Privacy SOS

Department of Justice has too much access to our electronic communications, not too little

Two articles in today’s press illuminate just how far the Department of Justice is straying from the Fourth Amendment when it comes to electronic surveillance.

The first story is from CNET, reporting on documents the ACLU pried out of the DOJ and the Executive Office of US Attorneys. The records reveal that US Attorneys in some parts of the country, including Manhattan, do not think they need to get warrants to read emails or other electronic communications content.


Government documents obtained by the American Civil Liberties Union and provided to CNET show a split over electronic privacy rights within the Obama administration, with Justice Department prosecutors and investigators privately insisting they're not legally required to obtain search warrants for e-mail. The IRS, on the other hand, publicly said last month that it would abandon a controversial policy that claimed it could get warrantless access to e-mail correspondence.

The U.S. Attorney for Manhattan circulated internal instructions, for instance, saying a subpoena — a piece of paper signed by a prosecutor, not a judge — is sufficient to obtain nearly "all records from an ISP." And the U.S. Attorney in Houston recently obtained the "contents of stored communications" from an unnamed Internet service provider without securing a warrant signed by a judge first.

"We really can't have this patchwork system anymore, where agencies get to decide on an ad hoc basis how privacy-protective they're going to be," says Nathan Wessler, an ACLU staff attorney specializing in privacy topics who obtained the documents through open government laws. "Courts and Congress need to step in."

The Justice Department's disinclination to seek warrants for private files stored on the servers of companies like Apple, Google, and Microsoft continued even after a federal appeals court in 2010 ruled that warrantless access to e-mail violates the Fourth Amendment. A previously unreleased version of an FBI manual, last updated two-and-a-half years after the appellate ruling, says field agents "may subpoena" e-mail records from companies "without running afoul of" the Fourth Amendment."

In other words, the DOJ thinks it can (and in many cases does) get access to our electronic communications without the judicial check required under the Fourth Amendment. Keep that in mind as you read this excerpt from Charlie Savage’s New York Times story on the FBI supposedly “going dark” online:

The Obama administration, resolving years of internal debate, is on the verge of backing a Federal Bureau of Investigation plan for a sweeping overhaul of surveillance laws that would make it easier to wiretap people who communicate using the Internet rather than by traditional phone services, according to officials familiar with the deliberations.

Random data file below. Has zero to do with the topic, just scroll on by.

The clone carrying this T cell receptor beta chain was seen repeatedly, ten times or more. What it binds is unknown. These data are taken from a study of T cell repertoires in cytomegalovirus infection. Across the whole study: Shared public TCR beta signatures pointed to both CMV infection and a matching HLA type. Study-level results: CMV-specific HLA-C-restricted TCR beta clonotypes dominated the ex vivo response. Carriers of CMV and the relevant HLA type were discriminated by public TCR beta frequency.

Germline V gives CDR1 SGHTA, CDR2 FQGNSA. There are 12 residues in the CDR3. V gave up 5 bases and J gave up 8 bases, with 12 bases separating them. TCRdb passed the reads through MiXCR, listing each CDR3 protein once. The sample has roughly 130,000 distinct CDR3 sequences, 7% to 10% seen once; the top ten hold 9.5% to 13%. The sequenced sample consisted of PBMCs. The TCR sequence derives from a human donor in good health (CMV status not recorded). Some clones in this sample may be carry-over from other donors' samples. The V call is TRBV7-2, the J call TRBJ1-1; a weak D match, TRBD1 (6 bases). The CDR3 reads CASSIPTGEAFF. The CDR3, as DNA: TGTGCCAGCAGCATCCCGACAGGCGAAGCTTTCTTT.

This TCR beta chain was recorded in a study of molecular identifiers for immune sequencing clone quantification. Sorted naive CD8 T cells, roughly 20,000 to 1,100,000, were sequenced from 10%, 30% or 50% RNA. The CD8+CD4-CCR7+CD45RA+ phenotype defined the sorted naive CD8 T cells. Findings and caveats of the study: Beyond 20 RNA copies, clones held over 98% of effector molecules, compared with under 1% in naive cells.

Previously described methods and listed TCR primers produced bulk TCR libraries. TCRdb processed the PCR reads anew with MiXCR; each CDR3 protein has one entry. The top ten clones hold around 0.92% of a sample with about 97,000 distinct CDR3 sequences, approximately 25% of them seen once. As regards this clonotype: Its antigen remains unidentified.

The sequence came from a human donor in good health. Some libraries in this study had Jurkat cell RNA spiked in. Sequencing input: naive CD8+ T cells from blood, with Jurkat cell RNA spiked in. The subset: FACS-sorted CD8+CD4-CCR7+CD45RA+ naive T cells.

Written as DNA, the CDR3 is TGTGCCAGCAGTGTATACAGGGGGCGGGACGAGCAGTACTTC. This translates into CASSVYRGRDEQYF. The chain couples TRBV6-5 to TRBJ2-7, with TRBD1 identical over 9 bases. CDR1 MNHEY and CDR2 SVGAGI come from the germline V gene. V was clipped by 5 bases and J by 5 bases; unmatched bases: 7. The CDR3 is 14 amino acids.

The F.B.I. director, Robert S. Mueller III, has argued that the bureau’s ability to carry out court-approved eavesdropping on suspects is “going dark” as communications technology evolves, and since 2010 has pushed for a legal mandate requiring companies like Facebook and Google to build into their instant-messaging and other such systems a capacity to comply with wiretap orders. That proposal, however, bogged down amid concerns by other agencies, like the Commerce Department, about quashing Silicon Valley innovation.

While the F.B.I.’s original proposal would have required Internet communications services to each build in a wiretapping capacity, the revised one, which must now be reviewed by the White House, focuses on fining companies that do not comply with wiretap orders. The difference, officials say, means that start-ups with a small number of users would have fewer worries about wiretapping issues unless the companies became popular enough to come to the Justice Department’s attention.

Critics of the DOJ proposal say that it opens up reasonably secure communications channels to attacks from hackers and identity thieves, not to mention the obvious privacy implications pertaining to government access. A lawyer for technology companies quoted in the NYT piece says that if the proposal becomes law, “we’ll look a lot more like China than America."

Those criticisms are valid and important, but the Savage piece misses a key detail pointed out by EFF’s Trevor Timm: the FBI, contrary to its sustained and loud protestations, does not have a “going dark” problem.

Just as Commissioner Ed Davis has called for more cameras after the Boston bombings, even though the cameras at the scene sufficed to assist investigators in identifying their suspects, the FBI is loudly complaining about a problem — and proposing a drastic, privacy violative 'solution' — that does not practically exist.

Timm tweeted evidence of this indisputable fact. What you’re looking at below is a table from the US Courts 2011 Wiretap Report showing how many times the federal government has been denied access to electronic communications information due to encryption. As you can see, this supposedly enormous problem arose exactly zero times between 2000 and 2011.

The news today shows that the DOJ has no problem getting access to our electronic communications, often without warrants, and yet wants even greater power to wiretap the internet. 

Perhaps we are already more like China than we’d like to believe.

© 2021 ACLU of Massachusetts.